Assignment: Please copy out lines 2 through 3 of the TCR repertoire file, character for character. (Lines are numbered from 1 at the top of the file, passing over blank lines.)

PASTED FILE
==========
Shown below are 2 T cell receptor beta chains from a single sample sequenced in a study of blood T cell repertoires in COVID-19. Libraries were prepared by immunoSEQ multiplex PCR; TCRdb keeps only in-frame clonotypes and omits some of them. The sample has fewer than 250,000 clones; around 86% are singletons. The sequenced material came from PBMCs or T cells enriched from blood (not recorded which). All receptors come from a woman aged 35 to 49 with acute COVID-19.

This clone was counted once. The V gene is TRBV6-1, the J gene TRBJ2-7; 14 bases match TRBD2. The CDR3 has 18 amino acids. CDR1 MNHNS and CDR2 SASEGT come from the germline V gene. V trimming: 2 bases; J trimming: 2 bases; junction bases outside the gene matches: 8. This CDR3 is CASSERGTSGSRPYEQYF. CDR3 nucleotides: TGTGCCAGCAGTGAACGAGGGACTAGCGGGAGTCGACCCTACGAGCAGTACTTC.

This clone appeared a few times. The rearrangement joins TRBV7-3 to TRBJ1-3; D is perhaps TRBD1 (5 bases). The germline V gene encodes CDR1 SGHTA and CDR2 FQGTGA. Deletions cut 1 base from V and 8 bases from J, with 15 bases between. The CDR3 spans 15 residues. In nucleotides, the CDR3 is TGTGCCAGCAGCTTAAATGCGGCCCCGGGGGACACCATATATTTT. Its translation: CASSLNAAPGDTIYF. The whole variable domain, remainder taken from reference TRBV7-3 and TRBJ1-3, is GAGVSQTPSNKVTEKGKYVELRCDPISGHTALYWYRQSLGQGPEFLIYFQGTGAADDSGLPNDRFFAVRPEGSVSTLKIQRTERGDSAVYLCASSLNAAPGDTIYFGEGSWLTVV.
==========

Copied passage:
This clone was counted once. The V gene is TRBV6-1, the J gene TRBJ2-7; 14 bases match TRBD2. The CDR3 has 18 amino acids. CDR1 MNHNS and CDR2 SASEGT come from the germline V gene. V trimming: 2 bases; J trimming: 2 bases; junction bases outside the gene matches: 8. This CDR3 is CASSERGTSGSRPYEQYF. CDR3 nucleotides: TGTGCCAGCAGTGAACGAGGGACTAGCGGGAGTCGACCCTACGAGCAGTACTTC.

This clone appeared a few times. The rearrangement joins TRBV7-3 to TRBJ1-3; D is perhaps TRBD1 (5 bases). The germline V gene encodes CDR1 SGHTA and CDR2 FQGTGA. Deletions cut 1 base from V and 8 bases from J, with 15 bases between. The CDR3 spans 15 residues. In nucleotides, the CDR3 is TGTGCCAGCAGCTTAAATGCGGCCCCGGGGGACACCATATATTTT. Its translation: CASSLNAAPGDTIYF. The whole variable domain, remainder taken from reference TRBV7-3 and TRBJ1-3, is GAGVSQTPSNKVTEKGKYVELRCDPISGHTALYWYRQSLGQGPEFLIYFQGTGAADDSGLPNDRFFAVRPEGSVSTLKIQRTERGDSAVYLCASSLNAAPGDTIYFGEGSWLTVV.